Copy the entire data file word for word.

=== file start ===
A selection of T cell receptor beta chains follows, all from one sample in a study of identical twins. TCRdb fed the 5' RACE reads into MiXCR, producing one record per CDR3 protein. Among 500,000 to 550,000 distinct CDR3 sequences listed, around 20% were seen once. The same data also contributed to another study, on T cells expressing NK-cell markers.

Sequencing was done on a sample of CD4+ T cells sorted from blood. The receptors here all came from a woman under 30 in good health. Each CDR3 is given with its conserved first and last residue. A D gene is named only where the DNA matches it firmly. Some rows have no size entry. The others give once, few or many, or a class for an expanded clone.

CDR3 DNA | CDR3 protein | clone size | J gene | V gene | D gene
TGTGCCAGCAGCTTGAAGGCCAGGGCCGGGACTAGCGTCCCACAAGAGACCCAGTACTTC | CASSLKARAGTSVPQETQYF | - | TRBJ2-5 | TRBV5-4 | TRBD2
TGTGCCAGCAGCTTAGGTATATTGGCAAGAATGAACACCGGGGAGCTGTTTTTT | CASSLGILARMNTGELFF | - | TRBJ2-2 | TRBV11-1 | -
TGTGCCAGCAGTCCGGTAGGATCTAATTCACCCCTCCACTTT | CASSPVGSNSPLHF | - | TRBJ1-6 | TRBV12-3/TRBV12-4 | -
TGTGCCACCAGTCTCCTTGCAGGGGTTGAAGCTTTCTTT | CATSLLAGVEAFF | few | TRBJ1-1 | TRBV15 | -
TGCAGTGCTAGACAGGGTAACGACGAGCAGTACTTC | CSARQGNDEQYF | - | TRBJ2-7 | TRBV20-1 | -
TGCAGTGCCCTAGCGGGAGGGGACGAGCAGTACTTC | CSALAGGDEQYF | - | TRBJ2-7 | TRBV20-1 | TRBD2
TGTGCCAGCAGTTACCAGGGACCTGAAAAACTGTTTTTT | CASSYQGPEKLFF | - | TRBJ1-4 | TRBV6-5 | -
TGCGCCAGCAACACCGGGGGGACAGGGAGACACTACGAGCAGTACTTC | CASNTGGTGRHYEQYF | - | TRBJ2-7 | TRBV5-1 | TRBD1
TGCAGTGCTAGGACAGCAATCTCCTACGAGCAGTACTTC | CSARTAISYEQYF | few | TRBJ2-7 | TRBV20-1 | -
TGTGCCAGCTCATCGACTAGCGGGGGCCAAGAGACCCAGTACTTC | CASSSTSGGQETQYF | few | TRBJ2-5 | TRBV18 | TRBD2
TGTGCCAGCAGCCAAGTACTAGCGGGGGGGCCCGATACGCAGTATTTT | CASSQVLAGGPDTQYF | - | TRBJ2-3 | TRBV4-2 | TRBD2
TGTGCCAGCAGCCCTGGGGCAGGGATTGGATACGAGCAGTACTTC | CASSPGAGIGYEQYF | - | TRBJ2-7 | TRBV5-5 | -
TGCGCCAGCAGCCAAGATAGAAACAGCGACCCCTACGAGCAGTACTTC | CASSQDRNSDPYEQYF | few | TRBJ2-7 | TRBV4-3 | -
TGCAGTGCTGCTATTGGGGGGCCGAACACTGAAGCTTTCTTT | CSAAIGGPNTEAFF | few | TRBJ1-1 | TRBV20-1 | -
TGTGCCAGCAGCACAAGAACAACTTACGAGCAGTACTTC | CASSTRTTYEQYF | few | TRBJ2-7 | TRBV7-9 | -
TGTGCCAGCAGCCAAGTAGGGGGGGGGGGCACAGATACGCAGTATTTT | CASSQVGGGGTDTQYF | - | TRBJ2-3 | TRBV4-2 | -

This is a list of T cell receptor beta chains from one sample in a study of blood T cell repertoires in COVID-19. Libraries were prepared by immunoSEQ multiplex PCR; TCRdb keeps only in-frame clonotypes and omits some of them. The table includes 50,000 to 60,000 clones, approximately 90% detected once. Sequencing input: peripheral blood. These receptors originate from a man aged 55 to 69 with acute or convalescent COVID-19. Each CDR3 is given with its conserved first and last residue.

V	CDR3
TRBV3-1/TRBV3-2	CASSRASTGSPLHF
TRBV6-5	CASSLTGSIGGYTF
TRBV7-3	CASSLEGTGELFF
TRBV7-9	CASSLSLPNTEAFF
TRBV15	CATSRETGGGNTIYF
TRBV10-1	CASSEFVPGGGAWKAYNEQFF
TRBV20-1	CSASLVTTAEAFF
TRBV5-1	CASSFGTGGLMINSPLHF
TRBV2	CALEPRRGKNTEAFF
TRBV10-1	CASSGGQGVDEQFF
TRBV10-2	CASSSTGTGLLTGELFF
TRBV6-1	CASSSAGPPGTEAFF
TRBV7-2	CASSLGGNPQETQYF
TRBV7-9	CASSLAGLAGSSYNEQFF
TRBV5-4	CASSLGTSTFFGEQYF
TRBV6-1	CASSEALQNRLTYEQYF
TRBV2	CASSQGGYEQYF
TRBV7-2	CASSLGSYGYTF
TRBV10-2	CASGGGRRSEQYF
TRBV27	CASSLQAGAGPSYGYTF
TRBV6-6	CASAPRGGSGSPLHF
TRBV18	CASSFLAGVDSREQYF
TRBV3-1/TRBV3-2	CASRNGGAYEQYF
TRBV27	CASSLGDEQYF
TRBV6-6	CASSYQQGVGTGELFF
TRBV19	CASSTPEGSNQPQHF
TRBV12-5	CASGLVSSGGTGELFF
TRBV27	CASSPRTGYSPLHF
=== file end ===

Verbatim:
A selection of T cell receptor beta chains follows, all from one sample in a study of identical twins. TCRdb fed the 5' RACE reads into MiXCR, producing one record per CDR3 protein. Among 500,000 to 550,000 distinct CDR3 sequences listed, around 20% were seen once. The same data also contributed to another study, on T cells expressing NK-cell markers.

Sequencing was done on a sample of CD4+ T cells sorted from blood. The receptors here all came from a woman under 30 in good health. Each CDR3 is given with its conserved first and last residue. A D gene is named only where the DNA matches it firmly. Some rows have no size entry. The others give once, few or many, or a class for an expanded clone.

CDR3 DNA | CDR3 protein | clone size | J gene | V gene | D gene
TGTGCCAGCAGCTTGAAGGCCAGGGCCGGGACTAGCGTCCCACAAGAGACCCAGTACTTC | CASSLKARAGTSVPQETQYF | - | TRBJ2-5 | TRBV5-4 | TRBD2
TGTGCCAGCAGCTTAGGTATATTGGCAAGAATGAACACCGGGGAGCTGTTTTTT | CASSLGILARMNTGELFF | - | TRBJ2-2 | TRBV11-1 | -
TGTGCCAGCAGTCCGGTAGGATCTAATTCACCCCTCCACTTT | CASSPVGSNSPLHF | - | TRBJ1-6 | TRBV12-3/TRBV12-4 | -
TGTGCCACCAGTCTCCTTGCAGGGGTTGAAGCTTTCTTT | CATSLLAGVEAFF | few | TRBJ1-1 | TRBV15 | -
TGCAGTGCTAGACAGGGTAACGACGAGCAGTACTTC | CSARQGNDEQYF | - | TRBJ2-7 | TRBV20-1 | -
TGCAGTGCCCTAGCGGGAGGGGACGAGCAGTACTTC | CSALAGGDEQYF | - | TRBJ2-7 | TRBV20-1 | TRBD2
TGTGCCAGCAGTTACCAGGGACCTGAAAAACTGTTTTTT | CASSYQGPEKLFF | - | TRBJ1-4 | TRBV6-5 | -
TGCGCCAGCAACACCGGGGGGACAGGGAGACACTACGAGCAGTACTTC | CASNTGGTGRHYEQYF | - | TRBJ2-7 | TRBV5-1 | TRBD1
TGCAGTGCTAGGACAGCAATCTCCTACGAGCAGTACTTC | CSARTAISYEQYF | few | TRBJ2-7 | TRBV20-1 | -
TGTGCCAGCTCATCGACTAGCGGGGGCCAAGAGACCCAGTACTTC | CASSSTSGGQETQYF | few | TRBJ2-5 | TRBV18 | TRBD2
TGTGCCAGCAGCCAAGTACTAGCGGGGGGGCCCGATACGCAGTATTTT | CASSQVLAGGPDTQYF | - | TRBJ2-3 | TRBV4-2 | TRBD2
TGTGCCAGCAGCCCTGGGGCAGGGATTGGATACGAGCAGTACTTC | CASSPGAGIGYEQYF | - | TRBJ2-7 | TRBV5-5 | -
TGCGCCAGCAGCCAAGATAGAAACAGCGACCCCTACGAGCAGTACTTC | CASSQDRNSDPYEQYF | few | TRBJ2-7 | TRBV4-3 | -
TGCAGTGCTGCTATTGGGGGGCCGAACACTGAAGCTTTCTTT | CSAAIGGPNTEAFF | few | TRBJ1-1 | TRBV20-1 | -
TGTGCCAGCAGCACAAGAACAACTTACGAGCAGTACTTC | CASSTRTTYEQYF | few | TRBJ2-7 | TRBV7-9 | -
TGTGCCAGCAGCCAAGTAGGGGGGGGGGGCACAGATACGCAGTATTTT | CASSQVGGGGTDTQYF | - | TRBJ2-3 | TRBV4-2 | -

This is a list of T cell receptor beta chains from one sample in a study of blood T cell repertoires in COVID-19. Libraries were prepared by immunoSEQ multiplex PCR; TCRdb keeps only in-frame clonotypes and omits some of them. The table includes 50,000 to 60,000 clones, approximately 90% detected once. Sequencing input: peripheral blood. These receptors originate from a man aged 55 to 69 with acute or convalescent COVID-19. Each CDR3 is given with its conserved first and last residue.

V	CDR3
TRBV3-1/TRBV3-2	CASSRASTGSPLHF
TRBV6-5	CASSLTGSIGGYTF
TRBV7-3	CASSLEGTGELFF
TRBV7-9	CASSLSLPNTEAFF
TRBV15	CATSRETGGGNTIYF
TRBV10-1	CASSEFVPGGGAWKAYNEQFF
TRBV20-1	CSASLVTTAEAFF
TRBV5-1	CASSFGTGGLMINSPLHF
TRBV2	CALEPRRGKNTEAFF
TRBV10-1	CASSGGQGVDEQFF
TRBV10-2	CASSSTGTGLLTGELFF
TRBV6-1	CASSSAGPPGTEAFF
TRBV7-2	CASSLGGNPQETQYF
TRBV7-9	CASSLAGLAGSSYNEQFF
TRBV5-4	CASSLGTSTFFGEQYF
TRBV6-1	CASSEALQNRLTYEQYF
TRBV2	CASSQGGYEQYF
TRBV7-2	CASSLGSYGYTF
TRBV10-2	CASGGGRRSEQYF
TRBV27	CASSLQAGAGPSYGYTF
TRBV6-6	CASAPRGGSGSPLHF
TRBV18	CASSFLAGVDSREQYF
TRBV3-1/TRBV3-2	CASRNGGAYEQYF
TRBV27	CASSLGDEQYF
TRBV6-6	CASSYQQGVGTGELFF
TRBV19	CASSTPEGSNQPQHF
TRBV12-5	CASGLVSSGGTGELFF
TRBV27	CASSPRTGYSPLHF